Services have maintained their strong momentum with credit exposure to the sector expanding by 24% by Q2 FY19 as compared to 13.8% recorded in the previous quarter. Offtake to personal loans and overall retail portfolio remained robust leading to historic highs logged in overall credit growth. Gross Bank Credit therefore expanded by 11.3% in September - a full 300 bps higher than what was recorded in March. One disappointment however came in the form declines in credit for consumer durables, which experienced a contraction of (-) 11.6% in March (overall FY18). This can be attributed largely to consumption abeyance due to market volatility and delays in the payment of 7th Pay Commission arrears in some cases.

Stress Assessment of Exposure:In severe stress conditions, 10 PCA banks (+ 3 Non PCA banks) may see their CRAR plummet below the regulatory requirement of 9%.

Taking forward the sector-wise exposure to assess the pockets of stress, the usual suspects continue to haunt the system. Infrastructure, which comprises of 35.5% of the entire exposure records 20.1% of its portfolio as stressed. Food Processing, which comprises of 5.3% of the portfolio records 21.4% of its portfolio as stressed. Basic Metals & Products, with a share of 12.7% had almost 34.2% of the portfolio stressed. It must be noted that most of the sectors that are stressed have large exposures and are critical pillars in the Indian growth story. Speaking of which, there have been certain sectors that deserve a special mention as they saw their portfolios becoming worse-off. These sectors include Infrastructure, Mining, Food Processing and construction; again for reasons pertaining to the overall macros and quantum of exposure.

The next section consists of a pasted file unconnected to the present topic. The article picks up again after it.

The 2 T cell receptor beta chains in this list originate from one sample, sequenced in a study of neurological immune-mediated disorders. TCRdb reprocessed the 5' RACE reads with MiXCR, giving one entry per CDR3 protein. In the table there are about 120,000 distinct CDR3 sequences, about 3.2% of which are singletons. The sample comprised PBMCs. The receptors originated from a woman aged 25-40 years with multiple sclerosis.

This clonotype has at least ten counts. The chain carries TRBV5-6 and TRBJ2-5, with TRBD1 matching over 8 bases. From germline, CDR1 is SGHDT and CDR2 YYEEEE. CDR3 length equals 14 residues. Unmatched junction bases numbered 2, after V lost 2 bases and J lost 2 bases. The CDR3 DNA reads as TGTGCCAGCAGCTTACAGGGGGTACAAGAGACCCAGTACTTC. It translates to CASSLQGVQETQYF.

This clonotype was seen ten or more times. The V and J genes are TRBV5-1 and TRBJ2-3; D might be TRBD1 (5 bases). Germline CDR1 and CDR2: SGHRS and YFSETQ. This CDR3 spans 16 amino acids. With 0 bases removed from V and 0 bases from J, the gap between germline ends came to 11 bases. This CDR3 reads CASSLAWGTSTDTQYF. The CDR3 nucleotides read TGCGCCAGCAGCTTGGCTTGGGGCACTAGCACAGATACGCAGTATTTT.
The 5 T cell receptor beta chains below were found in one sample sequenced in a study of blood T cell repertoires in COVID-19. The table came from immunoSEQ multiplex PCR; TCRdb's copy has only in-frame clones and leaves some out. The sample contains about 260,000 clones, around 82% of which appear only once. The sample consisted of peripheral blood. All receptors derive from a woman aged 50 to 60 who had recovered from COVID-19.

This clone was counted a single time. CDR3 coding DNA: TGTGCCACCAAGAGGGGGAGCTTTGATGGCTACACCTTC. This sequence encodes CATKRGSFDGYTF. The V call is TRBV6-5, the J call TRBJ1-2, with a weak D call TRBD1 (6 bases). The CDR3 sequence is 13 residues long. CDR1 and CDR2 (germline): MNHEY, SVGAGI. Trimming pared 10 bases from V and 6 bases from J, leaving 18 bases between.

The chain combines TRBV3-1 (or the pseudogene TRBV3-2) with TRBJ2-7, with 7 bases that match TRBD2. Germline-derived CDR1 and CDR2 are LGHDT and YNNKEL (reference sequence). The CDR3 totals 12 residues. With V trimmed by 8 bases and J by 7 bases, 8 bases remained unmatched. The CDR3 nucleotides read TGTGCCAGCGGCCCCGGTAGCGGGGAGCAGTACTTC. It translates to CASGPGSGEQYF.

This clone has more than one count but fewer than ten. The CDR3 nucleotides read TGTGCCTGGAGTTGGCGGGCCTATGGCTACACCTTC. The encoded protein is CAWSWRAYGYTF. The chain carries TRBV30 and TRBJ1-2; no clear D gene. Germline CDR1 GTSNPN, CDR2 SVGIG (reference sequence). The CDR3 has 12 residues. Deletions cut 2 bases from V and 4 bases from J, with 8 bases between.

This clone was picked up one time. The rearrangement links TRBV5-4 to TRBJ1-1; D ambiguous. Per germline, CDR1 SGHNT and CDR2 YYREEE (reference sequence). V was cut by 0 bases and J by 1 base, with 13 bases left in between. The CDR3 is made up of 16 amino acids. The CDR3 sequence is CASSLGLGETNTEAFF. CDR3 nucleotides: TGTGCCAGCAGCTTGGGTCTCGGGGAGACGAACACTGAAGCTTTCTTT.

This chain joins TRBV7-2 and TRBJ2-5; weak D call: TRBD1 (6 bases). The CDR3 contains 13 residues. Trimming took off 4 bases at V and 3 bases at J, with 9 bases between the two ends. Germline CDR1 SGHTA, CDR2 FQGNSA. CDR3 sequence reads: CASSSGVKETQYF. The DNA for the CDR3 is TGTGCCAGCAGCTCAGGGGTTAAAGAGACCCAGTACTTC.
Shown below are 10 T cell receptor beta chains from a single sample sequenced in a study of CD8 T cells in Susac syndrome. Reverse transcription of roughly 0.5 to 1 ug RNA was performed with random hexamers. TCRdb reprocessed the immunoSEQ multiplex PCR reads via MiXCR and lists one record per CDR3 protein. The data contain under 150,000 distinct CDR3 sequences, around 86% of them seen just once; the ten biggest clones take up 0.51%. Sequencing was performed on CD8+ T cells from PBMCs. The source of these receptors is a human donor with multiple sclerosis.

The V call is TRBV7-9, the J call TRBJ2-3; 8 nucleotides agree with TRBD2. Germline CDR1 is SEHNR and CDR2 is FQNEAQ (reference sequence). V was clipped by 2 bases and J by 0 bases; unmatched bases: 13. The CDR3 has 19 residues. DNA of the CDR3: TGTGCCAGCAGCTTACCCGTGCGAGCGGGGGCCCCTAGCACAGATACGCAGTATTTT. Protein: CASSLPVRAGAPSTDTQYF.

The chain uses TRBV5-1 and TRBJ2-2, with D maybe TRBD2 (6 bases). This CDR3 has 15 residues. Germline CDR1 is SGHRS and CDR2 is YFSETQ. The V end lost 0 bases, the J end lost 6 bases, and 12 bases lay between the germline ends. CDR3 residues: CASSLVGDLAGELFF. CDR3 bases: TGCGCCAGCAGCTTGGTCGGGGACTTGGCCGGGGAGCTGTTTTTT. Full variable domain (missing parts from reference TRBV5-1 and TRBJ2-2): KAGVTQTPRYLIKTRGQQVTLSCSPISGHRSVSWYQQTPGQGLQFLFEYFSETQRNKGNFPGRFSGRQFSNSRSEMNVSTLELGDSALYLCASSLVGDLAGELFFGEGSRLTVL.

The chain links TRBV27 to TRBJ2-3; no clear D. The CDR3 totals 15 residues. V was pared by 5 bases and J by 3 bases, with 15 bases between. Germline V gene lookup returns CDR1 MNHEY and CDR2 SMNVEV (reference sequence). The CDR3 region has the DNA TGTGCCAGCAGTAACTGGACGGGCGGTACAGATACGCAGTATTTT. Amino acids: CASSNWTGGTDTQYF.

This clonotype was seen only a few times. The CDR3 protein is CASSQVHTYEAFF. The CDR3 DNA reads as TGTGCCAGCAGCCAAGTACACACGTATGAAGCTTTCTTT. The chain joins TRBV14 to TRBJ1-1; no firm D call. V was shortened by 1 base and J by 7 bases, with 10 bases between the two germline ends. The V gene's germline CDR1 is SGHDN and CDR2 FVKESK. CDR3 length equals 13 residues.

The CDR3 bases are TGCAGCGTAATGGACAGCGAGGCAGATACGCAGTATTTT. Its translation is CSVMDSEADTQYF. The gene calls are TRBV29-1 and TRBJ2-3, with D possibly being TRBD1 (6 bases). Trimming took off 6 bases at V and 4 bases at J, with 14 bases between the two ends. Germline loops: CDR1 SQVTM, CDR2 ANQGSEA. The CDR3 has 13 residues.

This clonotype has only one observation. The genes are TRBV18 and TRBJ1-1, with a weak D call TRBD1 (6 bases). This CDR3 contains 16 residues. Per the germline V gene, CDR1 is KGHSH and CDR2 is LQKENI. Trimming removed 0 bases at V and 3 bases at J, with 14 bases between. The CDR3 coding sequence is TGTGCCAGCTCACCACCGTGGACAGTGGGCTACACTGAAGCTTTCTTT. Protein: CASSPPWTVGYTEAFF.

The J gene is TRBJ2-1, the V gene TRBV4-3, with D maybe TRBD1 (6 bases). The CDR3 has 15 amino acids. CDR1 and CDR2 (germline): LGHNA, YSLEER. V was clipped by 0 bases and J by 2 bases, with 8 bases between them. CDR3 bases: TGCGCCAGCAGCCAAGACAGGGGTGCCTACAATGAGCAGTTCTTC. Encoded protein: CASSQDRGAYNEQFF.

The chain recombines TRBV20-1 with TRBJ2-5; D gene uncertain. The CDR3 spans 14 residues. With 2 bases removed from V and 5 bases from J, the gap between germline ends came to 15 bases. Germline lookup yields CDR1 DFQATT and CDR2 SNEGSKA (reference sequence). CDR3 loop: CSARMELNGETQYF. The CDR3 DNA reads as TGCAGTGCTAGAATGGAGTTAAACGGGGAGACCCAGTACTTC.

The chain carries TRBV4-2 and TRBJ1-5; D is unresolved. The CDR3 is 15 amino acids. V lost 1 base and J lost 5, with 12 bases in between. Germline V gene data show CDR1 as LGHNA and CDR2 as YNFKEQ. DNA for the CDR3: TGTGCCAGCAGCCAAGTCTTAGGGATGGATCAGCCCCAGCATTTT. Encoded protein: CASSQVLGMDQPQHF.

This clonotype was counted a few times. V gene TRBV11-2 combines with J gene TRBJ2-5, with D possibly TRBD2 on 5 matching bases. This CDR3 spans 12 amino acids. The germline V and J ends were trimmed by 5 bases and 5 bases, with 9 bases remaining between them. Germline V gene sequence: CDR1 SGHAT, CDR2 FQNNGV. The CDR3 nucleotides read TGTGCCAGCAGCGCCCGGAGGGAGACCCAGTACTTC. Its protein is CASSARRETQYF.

Considering the stress tests conducting by RBI staff on certain key variables to assess the overall strength/ vulnerability of the system, the following results emerged. As per Baseline estimates, the CRAR of the banking system may come down to 12.9% by Q4 FY19 and further decline to 12.6% by Q2 FY20. This scenario assumes that bank capitalization does not take place as planned and PCA norms remain status quo. Bigger concerns however emerge when factoring in higher stresses.